For the majority the groin pain is present but tolerated and training and playing continues often for another season or two before the combination of the persistent hip and groin stiffness, discomfort and intermittent sharp pain force the player to stop training and playing altogether – many players at this stage never get back playing again!
Can Hip Impingement Be Treated Without Surgery?
There is a very poor ‘body of evidence’ that supports the conservative (non-surgical) management of hip impingement.
In a worldwide search for all published literature relating to the non-operative treatment of hip impingement(1) there were only five poor quality papers that described the treatment effect of non-operative care. No randomized trials were identified. Analysis of the quality of evidence reviewed was very low for 3 of the studies and low for 2 studies according to the GRADE recommendations.(2)
Two studies (with low quality evidence) did attempt to assess improvement in patient outcomes:
A study by Emara et al (2011)(3) assessed the outcome of 37 patients with mild hip impingement treated with physiotherapy and activity modification and concluded that ‘providing patients can modify their activities of daily living to adapt to their hip pathology then good early results can be achieved without the need for surgery’.
All patients had ‘a normal shaped femoral head’ and an alpha angle less than 60 degrees (over 55 degrees is considered abnormal) – with this inclusion criteria it is very likely that the majority of patients included in the study did not even have hip impingement to begin with!
Patients were not permitted to cycle, or squat; patients were requested to prevent internal rotation and flexion of the hip (essentially ruling out twisting and turning sports such as GAA football and hurling) and running on a treadmill was not allowed.
Of note despite complying with this very restricted protocol, 10 patients (27%) at 2 years still had significant pain and symptoms, 4 of which underwent hip surgery. In the rest of the group significant improvements in their outcomes were observed but physiotherapy made no improvement in range of hip movements.
This study is of very poor quality and does not represent hip impingement in sports like GAA football and hurling. The extremely restricted therapy protocol is completely unrealistic for any GAA player who wants to continue in their sports.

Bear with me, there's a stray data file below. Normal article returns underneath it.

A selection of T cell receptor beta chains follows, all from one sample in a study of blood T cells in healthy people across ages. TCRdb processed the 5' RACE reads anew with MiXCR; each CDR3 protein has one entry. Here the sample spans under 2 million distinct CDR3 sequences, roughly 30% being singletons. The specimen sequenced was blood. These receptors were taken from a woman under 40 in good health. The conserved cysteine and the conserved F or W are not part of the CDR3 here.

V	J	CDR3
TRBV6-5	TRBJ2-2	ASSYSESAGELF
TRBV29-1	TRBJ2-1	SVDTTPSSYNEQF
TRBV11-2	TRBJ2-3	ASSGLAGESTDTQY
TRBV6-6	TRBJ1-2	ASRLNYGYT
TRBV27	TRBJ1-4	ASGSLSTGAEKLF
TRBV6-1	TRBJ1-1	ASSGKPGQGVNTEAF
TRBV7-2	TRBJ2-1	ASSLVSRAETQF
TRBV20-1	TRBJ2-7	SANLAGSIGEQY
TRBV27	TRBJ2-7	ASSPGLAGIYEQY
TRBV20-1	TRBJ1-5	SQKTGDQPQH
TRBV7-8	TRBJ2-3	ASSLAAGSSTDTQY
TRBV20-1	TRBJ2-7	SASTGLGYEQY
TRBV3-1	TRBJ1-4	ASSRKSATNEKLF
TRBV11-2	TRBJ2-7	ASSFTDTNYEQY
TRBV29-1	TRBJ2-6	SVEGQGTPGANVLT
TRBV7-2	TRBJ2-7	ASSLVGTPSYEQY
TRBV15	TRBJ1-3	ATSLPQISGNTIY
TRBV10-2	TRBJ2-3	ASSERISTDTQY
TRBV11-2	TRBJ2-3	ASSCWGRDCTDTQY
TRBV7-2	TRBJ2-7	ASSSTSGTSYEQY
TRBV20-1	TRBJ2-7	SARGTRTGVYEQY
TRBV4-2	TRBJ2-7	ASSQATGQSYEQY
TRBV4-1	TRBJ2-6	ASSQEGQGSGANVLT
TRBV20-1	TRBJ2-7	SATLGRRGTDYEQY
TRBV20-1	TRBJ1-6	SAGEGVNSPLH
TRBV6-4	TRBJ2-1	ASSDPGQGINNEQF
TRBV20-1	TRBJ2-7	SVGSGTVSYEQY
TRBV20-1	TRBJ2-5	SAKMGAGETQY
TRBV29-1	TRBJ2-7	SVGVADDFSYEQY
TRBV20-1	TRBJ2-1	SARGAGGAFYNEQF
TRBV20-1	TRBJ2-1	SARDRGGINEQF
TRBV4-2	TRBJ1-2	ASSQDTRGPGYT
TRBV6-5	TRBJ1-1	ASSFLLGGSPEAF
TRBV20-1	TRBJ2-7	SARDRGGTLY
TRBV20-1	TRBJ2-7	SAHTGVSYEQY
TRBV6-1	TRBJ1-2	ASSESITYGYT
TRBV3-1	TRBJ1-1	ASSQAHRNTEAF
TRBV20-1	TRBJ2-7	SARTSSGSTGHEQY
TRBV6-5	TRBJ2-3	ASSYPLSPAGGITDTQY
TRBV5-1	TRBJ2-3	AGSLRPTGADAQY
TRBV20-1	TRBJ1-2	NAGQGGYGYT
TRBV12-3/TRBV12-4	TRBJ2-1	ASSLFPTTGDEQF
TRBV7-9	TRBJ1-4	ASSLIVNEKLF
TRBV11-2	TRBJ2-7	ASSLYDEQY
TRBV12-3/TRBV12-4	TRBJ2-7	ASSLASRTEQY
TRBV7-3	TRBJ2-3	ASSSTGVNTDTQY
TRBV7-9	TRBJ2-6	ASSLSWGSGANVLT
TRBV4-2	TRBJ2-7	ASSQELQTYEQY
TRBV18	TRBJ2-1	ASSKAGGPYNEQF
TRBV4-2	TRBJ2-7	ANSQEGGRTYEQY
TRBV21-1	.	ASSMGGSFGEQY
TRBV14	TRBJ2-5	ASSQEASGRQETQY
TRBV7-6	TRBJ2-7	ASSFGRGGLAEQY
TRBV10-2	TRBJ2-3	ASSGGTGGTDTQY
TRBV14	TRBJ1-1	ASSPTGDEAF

In a second (low level evidence) study, Hunt et al (4)examined the non-operative treatment for 52 patients with non-specific hip pathology. 85% of the patients were female and only 18% of cases were due to hip impingement. 56% of patients failed non-operative management and required surgery; this group had a significantly higher activity levels. The other 44% continued with non-operative therapy. Attendance for physical therapy was very varied with an average of 6 sessions (range 1 – 19) and at a variety of centres with different therapists.
At one year follow up outcome analysis suggested similar improvements in the 2 groups but the authors acknowledged the small study numbers, the high level of females patients, low number of hip impingement cases and the poor compliance and variability with physical therapy protocols make interpretation of these results unclear.
There are many review articles discussing the non-operative treatment of hip impingement, in general; in these articles when details were provided for physical therapy among the review and/or discussion articles, none provided references to evidence that support the therapy regimens proposed. The proposed treatments were simply unsupported opinions with no evidence base.
Non-Operative Treatment – Conclusion:
There is general agreement amongst hip surgeons that a trial of non-operative treatment should be undertaken, by any athlete with hip related pain, for a period of at least 3 months before surgical intervention should be considered.
Initially, a period of rest and activity modification, with medication (anti-inflammatory) should be advised. Avoidance of simple day-to-day aggravating factors such as squatting, stooping, crossing the legs, getting in and out of a car, rapid twisting and turning, sitting slouched forward, etc., may be helpful. As the initial pain begins to settle, more specific physical therapy guidelines can be introduced.
There is no evidence to support specific physical therapy treatments but it is considered important to avoid extremes of hip range of motion and attempting to improve passive movements of the hip by stretching may be counter-productive. Emphasis should be placed rather, on addressing muscle tightness (iliopsoas, hamstrings, rectus femoris) and weakness (core stability and posture, and optimise the alignment and functional mobility of the joint.
Sports clinics may promote rehabilitation programmes for GAA players with hip impingement ‘without the evidence’ to support their methods.
In more active athletes such is in GAA players there is no evidence to support benefits of non-operative treatment (e.g. physiotherapy) for symptomatic hip impingement (> 3 months).
The real danger posed by continuing to play with symptomatic hip impingement is the progressive and irreversible damage to the hip cartilage.
The Growth of Surgery for Hip Impingement:
Surgical rates for the treatment of hip impingement and labral tears has escalated over the past 15 years; an 18 fold increase has been observed worldwide between 1999 and 2009; in Ireland there has been a significant increase in cases surgically treated over the past 5 years.
There are many valid reasons for these increases including better awareness of hip impingement, higher referral rates from physiotherapists and sports doctors, more availability of surgical centres, improved surgical techniques, wider surgical indications and improved postoperative success and return to sport.
Throughout the economic recession in Ireland there was a significant drop out of private health insurance policies, with more GAA players therefore claiming through their club insurance policies instead – this also created an ‘increase’ in surgery cases therefore going through the GAA insurance scheme.